Chronic Stress, Your Immune System & Response to the Coronavirus

Chronic Stress, Your Immune System & Response to the Coronavirus

While our bodies are adapted to handle short term stressors, they are not equipped for the chronic stress so many Americans endure.

Once you are used to chronic stress, it can be hard to get out of the habit.  We often feel that we can’t, that we have too many people to please and obligations to fulfill.  But being chronically stressed is not sustainable.

Chronic stress makes us more irritable, makes it harder for us to relax, and increases our risk of almost every disease, including infectious diseases.

And now with a lurking deadly virus, this is a great time to prioritize our immunity to build resilience!

Below are 3 compelling ways chronic stress weakens our ability to fight pathogens, and especially the Coronavirus.

My mission is not to scare you out of your wits, but to scare you into your wits.  Revisiting these has helped compel me to make lowering my stress an important priority, and I hope it will do the same for you.

Plus at the end, I’ll reveal my favorite stress relieving strategy which you don’t want to miss.


Top 3 ways chronic stress affects our immunity and susceptibility to the Coronavirus:

1.  Stress decreases the proliferation of  lymphoctyes

chronic stress reduces lymphocytes, chronic stress and immunityYour lymphocytes are your white blood cells that fight off pathogens (viruses, bacteria, etc.)   Ideally when your body encounters an invader like a virus, your white blood cells should proliferate so that you are better able to destroy it.   With chronic stress, you have more circulating cortisol, and this prevents the proliferation of your lymphocytes.   Without enough lymphocytes the virus can invade your cells, divide and multiply without repercussions.


2. Chronic stress inhibits our ability to keep inflammation in check

We have a system called the hypothalamic pituitary axis (HPA axis). that regulates stress hormones, such as glucocorticoids like cortisol.   These hormones also help us regulate inflammation so that it doesn’t get too high.

Once infected with the Coronavirus, people have a wide variety of responses.  Some have no or mild symptoms, some get very sick and others die.  The key difference that makes the Coronavirus deadly in some, is the activation of the cytokine storm (unchecked inflammation).  The cytokine storm can lead to multiple organ failure as an unchecked immune system attacks everything in site.

Glucocorticoids usually help keep inflammation within reasonable limits, but if the HPA axis is damaged by chronic stress, it can’t secrete enough glucocorticoids.  The person with chronic stress is thus more vulnerable to a cytokine storm.HPA axis, Chronic stress and immunity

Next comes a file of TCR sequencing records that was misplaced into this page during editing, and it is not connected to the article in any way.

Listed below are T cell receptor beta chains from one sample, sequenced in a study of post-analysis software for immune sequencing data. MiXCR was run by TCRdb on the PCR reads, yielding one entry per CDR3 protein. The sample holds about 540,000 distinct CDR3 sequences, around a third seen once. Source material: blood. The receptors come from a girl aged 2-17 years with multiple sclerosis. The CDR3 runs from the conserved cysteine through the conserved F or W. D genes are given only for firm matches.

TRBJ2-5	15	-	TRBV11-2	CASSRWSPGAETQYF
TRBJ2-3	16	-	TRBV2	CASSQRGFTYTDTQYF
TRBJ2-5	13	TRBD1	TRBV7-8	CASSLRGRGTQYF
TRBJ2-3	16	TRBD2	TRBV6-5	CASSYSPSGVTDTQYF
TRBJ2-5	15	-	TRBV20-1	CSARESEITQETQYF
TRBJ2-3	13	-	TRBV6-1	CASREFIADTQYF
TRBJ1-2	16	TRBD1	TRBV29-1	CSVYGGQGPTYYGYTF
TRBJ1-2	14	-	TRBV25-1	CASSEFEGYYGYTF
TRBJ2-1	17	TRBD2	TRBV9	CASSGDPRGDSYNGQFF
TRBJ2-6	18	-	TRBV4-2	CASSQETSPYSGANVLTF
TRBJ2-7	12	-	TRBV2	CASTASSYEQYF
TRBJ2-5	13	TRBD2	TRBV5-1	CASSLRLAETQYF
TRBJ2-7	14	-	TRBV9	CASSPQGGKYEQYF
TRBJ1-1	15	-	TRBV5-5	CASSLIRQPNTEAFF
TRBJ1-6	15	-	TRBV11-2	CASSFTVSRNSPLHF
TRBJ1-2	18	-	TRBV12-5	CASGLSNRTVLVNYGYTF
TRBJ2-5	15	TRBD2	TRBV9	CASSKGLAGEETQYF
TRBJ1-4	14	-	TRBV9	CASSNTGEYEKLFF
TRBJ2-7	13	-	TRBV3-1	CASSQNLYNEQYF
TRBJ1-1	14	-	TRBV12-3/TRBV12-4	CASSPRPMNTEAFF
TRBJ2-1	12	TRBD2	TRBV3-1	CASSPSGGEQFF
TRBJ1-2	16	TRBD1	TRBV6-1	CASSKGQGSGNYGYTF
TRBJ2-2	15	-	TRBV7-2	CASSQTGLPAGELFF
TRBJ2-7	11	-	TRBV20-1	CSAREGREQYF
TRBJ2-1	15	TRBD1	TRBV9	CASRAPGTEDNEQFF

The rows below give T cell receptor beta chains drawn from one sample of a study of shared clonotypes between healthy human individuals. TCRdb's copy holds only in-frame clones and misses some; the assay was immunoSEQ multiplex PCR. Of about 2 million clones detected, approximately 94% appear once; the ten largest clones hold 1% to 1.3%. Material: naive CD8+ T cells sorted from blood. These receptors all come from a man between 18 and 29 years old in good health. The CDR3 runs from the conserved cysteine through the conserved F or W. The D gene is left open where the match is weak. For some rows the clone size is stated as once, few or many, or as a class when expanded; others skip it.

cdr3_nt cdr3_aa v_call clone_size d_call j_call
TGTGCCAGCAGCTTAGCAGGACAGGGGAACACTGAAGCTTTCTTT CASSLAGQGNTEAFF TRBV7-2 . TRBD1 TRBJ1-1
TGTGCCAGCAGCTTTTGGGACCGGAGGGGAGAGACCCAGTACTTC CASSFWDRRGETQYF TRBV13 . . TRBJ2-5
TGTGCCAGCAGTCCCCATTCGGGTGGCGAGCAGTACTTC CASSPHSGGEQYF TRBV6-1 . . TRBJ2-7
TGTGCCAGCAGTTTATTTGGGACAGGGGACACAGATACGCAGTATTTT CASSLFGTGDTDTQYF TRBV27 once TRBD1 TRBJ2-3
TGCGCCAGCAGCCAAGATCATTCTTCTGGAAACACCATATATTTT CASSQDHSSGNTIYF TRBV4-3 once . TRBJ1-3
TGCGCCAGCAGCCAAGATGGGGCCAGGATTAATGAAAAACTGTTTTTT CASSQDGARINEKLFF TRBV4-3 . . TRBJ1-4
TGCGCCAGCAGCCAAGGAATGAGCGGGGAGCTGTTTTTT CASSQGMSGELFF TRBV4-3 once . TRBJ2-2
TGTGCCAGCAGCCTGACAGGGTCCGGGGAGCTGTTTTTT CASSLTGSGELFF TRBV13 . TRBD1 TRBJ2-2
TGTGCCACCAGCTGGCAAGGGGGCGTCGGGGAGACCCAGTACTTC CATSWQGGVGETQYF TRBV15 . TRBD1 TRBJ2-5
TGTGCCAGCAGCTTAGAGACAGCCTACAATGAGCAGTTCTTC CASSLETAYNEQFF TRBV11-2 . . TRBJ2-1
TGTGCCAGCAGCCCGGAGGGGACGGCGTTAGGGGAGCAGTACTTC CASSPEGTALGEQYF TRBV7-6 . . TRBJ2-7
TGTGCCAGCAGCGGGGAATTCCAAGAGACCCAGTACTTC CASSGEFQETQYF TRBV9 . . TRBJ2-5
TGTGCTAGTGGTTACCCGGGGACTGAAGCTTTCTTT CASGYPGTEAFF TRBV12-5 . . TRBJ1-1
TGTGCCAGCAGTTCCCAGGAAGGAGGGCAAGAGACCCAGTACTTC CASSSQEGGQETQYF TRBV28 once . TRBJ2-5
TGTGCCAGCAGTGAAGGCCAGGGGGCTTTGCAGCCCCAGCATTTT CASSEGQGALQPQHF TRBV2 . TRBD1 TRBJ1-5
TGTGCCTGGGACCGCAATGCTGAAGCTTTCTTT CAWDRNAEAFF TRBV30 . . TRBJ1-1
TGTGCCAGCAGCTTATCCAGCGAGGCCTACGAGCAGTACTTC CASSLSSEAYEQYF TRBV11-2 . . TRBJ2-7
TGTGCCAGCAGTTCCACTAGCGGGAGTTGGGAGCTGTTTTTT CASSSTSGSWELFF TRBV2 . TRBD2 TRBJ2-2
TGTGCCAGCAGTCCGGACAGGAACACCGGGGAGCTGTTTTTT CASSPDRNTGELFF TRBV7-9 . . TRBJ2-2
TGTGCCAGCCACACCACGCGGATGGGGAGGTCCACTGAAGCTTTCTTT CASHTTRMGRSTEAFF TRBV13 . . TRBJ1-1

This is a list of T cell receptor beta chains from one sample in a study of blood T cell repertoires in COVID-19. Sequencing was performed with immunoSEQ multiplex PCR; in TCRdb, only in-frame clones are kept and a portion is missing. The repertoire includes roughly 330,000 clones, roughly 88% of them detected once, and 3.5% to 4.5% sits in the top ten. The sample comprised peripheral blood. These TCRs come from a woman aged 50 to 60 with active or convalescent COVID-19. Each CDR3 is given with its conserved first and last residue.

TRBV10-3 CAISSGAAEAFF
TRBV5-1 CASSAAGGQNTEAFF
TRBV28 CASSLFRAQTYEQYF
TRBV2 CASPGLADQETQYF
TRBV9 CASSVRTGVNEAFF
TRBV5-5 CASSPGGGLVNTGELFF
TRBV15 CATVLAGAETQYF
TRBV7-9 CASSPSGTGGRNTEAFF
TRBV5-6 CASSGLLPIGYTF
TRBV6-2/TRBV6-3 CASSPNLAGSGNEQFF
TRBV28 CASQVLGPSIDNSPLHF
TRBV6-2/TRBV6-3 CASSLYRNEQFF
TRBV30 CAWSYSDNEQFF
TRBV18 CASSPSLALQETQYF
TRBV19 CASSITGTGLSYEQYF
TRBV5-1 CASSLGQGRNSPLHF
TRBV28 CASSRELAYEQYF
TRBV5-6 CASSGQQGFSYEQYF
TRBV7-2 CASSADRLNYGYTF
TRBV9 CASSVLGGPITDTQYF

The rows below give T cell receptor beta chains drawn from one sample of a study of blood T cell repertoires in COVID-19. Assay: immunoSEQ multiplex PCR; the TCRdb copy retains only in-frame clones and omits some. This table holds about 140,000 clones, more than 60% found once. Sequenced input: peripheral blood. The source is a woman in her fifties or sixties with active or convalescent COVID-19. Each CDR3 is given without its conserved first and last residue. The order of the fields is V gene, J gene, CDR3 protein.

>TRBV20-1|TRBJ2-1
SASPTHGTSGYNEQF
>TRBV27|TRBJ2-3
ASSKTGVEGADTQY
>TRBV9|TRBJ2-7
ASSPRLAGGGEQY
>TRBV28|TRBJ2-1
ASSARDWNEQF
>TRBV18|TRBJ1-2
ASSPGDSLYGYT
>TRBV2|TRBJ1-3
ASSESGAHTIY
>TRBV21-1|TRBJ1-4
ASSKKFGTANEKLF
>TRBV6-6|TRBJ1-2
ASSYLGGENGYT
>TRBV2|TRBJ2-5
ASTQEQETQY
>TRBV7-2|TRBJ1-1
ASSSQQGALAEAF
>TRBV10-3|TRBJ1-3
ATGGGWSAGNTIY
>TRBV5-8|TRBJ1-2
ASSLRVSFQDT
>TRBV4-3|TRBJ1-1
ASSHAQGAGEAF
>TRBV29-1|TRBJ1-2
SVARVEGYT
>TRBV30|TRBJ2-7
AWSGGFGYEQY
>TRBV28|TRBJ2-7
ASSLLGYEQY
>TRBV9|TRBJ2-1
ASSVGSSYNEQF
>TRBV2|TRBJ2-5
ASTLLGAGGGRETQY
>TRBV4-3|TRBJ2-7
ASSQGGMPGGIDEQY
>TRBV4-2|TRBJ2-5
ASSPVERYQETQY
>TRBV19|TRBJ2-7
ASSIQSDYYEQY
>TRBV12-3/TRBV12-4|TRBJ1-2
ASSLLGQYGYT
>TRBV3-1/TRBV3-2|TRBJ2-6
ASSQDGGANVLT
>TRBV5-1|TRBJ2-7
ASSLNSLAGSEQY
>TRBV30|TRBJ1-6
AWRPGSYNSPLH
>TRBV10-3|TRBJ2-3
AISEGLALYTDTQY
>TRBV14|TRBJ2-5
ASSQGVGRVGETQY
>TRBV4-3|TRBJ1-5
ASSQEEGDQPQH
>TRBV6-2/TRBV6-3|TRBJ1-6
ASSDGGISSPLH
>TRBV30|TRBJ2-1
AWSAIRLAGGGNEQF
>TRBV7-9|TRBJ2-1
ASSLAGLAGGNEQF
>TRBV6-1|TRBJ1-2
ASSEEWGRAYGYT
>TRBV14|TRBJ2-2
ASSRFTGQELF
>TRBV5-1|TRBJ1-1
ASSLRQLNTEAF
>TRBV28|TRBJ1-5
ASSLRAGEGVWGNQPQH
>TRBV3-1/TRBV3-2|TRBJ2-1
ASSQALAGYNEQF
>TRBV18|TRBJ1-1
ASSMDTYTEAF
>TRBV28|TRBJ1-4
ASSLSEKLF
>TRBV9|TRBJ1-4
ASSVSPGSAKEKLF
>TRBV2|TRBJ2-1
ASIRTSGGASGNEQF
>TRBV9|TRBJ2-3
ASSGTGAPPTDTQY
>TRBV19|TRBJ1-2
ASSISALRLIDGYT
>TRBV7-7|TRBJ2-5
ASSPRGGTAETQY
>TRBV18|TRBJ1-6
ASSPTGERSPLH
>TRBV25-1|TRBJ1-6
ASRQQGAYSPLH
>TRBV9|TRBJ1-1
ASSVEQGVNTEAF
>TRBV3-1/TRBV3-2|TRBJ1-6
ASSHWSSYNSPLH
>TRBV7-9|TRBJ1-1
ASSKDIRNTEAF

Thus chronic stress creates more inflammation and makes it harder for us to keep it in check.


3.  Inflammation from chronic stress feeds the oxidative damage-inflammation loop

Inflammation exacerbates oxidative damage.  This means that there are unpaired electrons running around trying to steal electrons from anything and everything it can.  The oxidative damage in turn, is pro-inflammatory.

Oxidative damage and inflammation age us.  They damage healthy cells, tissues and organs.  They are major contributors to all chronic diseases, including autoimmune diseases, and heart disease.  And they can damage our lungs and our blood vessels.    All of these conditions increase our vulnerability to losing the battle against SARS-CoV.


So as you can see, chronic stress is incredibly damaging to our bodies and our brains, and when there is a pandemic like the Coronavirus, it is ESSENTIAL that we do what we can to mitigate it!


So what can we do about chronic stress?

How we respond to stress depends on both our past (through our lifelong experiences and inherted tendencies), and our current lifestyle.

If you’ve experienced a lot of trauma, whether it’s from relationships, finances, work stress or health issues, it’s important to do what you can to address these issues!   Using effective methods, like the Body Code, we can, and should change our response to stress!

However our lifestyle choices matter too.   Practicing yoga, meditation, exercise, being in nature, connecting with loved ones. are important to do.  It’s also so important to surround ourselves with people that support us, and to have a balanced lifestyle.

I recognize that is often easier said than done!


Train your Parasympathetic Nervous to Calm the Heck Down!

practice deep relaxation to reduce chronic stress, chronic stress and immunityOne of the best ways to help manage your current day stress is to train your Parasympathetic Nervous System (rest and digest) to have control over your Sympathetic Nervous System (fight or flight).

You can do this by practicing deep relaxation techniques.   The key is that you want to be horizontal, and focus on relaxing.   You can do this by getting a massage, doing progressive muscle relaxation, or yoga nidra.  Do this for at least 20 min 2-3x /week (depending on need).   While this can help you fall asleep at night, you also want to practice during the day.

If you have a lot of chronic health problems or stress issues, a practice of deep relaxation should help,  but may not be sufficient.  You might have imbalances in your HPA axis, belief systems or lifestyle habits or an environment that may need to be addressed.  If you’ve struggled with long term stress or difficulty sleeping, now with the Coronavirus pandemic, is the time to address it!  As a Holistic Brain Health Practitioner, I release imbalances that contribute to these conditions.  Learn more about what I do here, and contact me for a non-sleazy complimentary consultation.





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